Once you've turned diced onion a deep golden-brown on the stovetop, you'll add a heap of finely shredded cabbage, 1 tablespoon of wine vinegar, salt, and pepper, and then cover the pan and leave it to cook for longer than seems reasonable: 1 1/2 hours (and that's the minimum).
See the recipe through to completion on Sunday, by adding broth and rice, and you'll have a perfectly enjoyable soup for the rest of the week.
But stop the smothered cabbage in its nascent state, and you won't have to eat soup every night: You can use that tender, caramelized tangle as the jumping off point for many different weeknight meals.
Over the weekend, make a double or triple batch (no matter what, it won't set you back more than $10) of the smothered cabbage.
As it cooks on the stove, set yourself up for the week by making:
A pot of chickpeas, white beans, gigante beans, or lima beans
A big pot of brown rice or another grain of your choice (like farro or freekeh)
Vegetable stock (if you're looking to clean out vegetable scraps in your freezer and finish that block of Parmesan anyway)
Tart or pie dough (or buy puff pastry from the store)
A baking sheet's worth of roasted cauliflower or carrots
And stock up on the following ingredients for your weeknight cooking:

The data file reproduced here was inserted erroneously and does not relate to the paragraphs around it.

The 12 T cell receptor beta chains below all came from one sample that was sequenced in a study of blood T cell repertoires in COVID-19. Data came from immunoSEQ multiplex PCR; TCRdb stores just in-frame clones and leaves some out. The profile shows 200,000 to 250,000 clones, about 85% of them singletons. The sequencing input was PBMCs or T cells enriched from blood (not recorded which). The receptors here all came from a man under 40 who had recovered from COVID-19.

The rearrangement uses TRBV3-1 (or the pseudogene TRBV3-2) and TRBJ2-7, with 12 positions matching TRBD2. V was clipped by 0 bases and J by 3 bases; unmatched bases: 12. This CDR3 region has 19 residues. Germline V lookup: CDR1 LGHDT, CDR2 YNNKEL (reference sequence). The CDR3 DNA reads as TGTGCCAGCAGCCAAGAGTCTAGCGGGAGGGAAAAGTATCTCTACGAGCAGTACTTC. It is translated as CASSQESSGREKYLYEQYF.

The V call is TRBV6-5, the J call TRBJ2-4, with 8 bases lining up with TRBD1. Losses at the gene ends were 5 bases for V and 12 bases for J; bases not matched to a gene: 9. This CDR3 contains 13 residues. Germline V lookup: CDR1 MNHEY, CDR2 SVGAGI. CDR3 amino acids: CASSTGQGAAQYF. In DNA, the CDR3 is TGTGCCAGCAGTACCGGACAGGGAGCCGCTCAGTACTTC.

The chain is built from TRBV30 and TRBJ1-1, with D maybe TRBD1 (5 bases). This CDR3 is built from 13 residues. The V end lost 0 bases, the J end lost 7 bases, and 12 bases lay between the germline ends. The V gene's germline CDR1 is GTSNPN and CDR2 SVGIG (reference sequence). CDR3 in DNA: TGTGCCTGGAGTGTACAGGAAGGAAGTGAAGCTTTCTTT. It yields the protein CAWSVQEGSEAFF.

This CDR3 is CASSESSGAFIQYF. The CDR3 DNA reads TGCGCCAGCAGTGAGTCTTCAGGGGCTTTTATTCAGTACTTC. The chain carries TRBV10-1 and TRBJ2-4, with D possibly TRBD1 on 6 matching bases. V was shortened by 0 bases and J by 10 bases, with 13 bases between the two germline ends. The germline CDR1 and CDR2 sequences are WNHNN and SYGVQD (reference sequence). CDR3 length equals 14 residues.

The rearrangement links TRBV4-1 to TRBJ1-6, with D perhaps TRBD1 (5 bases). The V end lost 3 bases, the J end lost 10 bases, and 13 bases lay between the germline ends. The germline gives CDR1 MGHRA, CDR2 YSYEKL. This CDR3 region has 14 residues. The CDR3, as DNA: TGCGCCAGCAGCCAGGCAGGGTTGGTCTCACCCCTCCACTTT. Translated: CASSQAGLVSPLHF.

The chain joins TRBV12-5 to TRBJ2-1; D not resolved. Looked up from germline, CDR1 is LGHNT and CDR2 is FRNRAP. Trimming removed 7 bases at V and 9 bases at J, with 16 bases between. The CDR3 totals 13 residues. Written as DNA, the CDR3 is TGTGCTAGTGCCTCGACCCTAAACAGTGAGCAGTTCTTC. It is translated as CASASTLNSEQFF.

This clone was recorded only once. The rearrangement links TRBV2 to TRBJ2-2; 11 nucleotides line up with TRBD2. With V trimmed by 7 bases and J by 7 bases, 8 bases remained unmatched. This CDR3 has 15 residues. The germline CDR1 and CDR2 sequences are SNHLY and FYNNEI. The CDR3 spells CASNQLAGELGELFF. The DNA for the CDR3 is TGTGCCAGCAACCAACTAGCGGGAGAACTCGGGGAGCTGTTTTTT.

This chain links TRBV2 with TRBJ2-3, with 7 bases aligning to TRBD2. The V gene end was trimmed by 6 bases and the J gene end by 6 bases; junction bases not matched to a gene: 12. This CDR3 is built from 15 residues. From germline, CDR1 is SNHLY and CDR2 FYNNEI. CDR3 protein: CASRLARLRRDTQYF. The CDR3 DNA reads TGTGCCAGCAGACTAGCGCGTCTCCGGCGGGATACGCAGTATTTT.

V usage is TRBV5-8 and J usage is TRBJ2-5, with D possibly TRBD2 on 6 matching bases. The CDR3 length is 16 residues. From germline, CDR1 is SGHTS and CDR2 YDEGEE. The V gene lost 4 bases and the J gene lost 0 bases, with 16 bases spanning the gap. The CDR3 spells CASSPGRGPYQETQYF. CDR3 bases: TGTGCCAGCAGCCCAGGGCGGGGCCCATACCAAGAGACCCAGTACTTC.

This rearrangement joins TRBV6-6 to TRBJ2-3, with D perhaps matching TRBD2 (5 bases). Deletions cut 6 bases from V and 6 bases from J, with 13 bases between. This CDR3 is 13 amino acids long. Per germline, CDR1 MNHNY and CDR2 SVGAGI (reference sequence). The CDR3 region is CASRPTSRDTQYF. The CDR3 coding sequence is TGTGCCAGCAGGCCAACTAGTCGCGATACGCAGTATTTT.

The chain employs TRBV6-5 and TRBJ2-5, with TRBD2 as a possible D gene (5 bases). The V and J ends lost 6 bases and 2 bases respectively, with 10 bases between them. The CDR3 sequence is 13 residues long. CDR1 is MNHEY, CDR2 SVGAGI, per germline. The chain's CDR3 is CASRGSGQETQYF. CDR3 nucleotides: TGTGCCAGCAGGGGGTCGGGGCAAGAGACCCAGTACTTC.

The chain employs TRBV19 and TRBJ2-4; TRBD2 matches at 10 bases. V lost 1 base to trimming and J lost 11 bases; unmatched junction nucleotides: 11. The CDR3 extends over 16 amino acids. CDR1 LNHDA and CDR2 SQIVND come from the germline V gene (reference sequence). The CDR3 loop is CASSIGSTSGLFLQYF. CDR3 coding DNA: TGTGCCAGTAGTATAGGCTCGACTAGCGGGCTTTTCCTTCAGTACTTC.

Pan-fry tofu or tempeh, then add the cabbage, and douse in a mixture of your favorite stir-fry ingredients (Sriracha, soy sauce, sesame oil, black garlic).
Grain salad, the obvious choice. Mix together your cooked grains, flaked oil-packed tuna, smothered cabbage, roasted vegetables, small cubes of the hard cheese, and any knobs and nuggets you can find in your fridge and pantry: chopped nuts, dried fruit, herbs... Top with a soft-boiled egg.
Use leftover cooked grains in fried rice-style sauté. Crisp them in a hot wok or sauté pan, then mix in scrambled eggs and your smothered cabbage.
Turn your Arborio rice and vegetable stock into a basic risotto, then stir in the cabbage at the end.
You're set up to make a much, much simpler version of Weeknight Pasta with Caramelized Cabbage. While the pasta boils, warm the cabbage on the stove. Then turn it into a sauce by adding some of the pasta water and mix it together with the pasta.
Making a savory galette is just a matter of rolling and folding when you've already got the crust and the filling made. Sprinkle your dough with grated Gruyère before (and after) you add the smothered cabbage. If you picked up puff pastry, making a savory tart is even easier.
Your smothered cabbage can become veggie burgers—seriously. Add an egg for binding, plenty of breadcrumbs, and any lingering cooked grains or beans. Then bake or pan-fry.
And now that you're finally in the mood for soup, add warm vegetable broth. Leave it as is, or purée for something more slurpable.
How many pounds is the largest cabbage you've ever held? Tell us about your mammoth cabbage in the comments below.
A New Way to Dinner, co-authored by Food52's founders Amanda Hesser and Merrill Stubbs, is an indispensable playbook for stress-free meal-planning (hint: cook foundational dishes on the weekend and mix and match ‘em through the week).
A (former) student of English, a lover of raisins, a user of comma splices. My spirit animal is an eggplant. I'm probably the person who picked all of the cookie dough out of the cookie dough ice cream. For that, I'm sorry.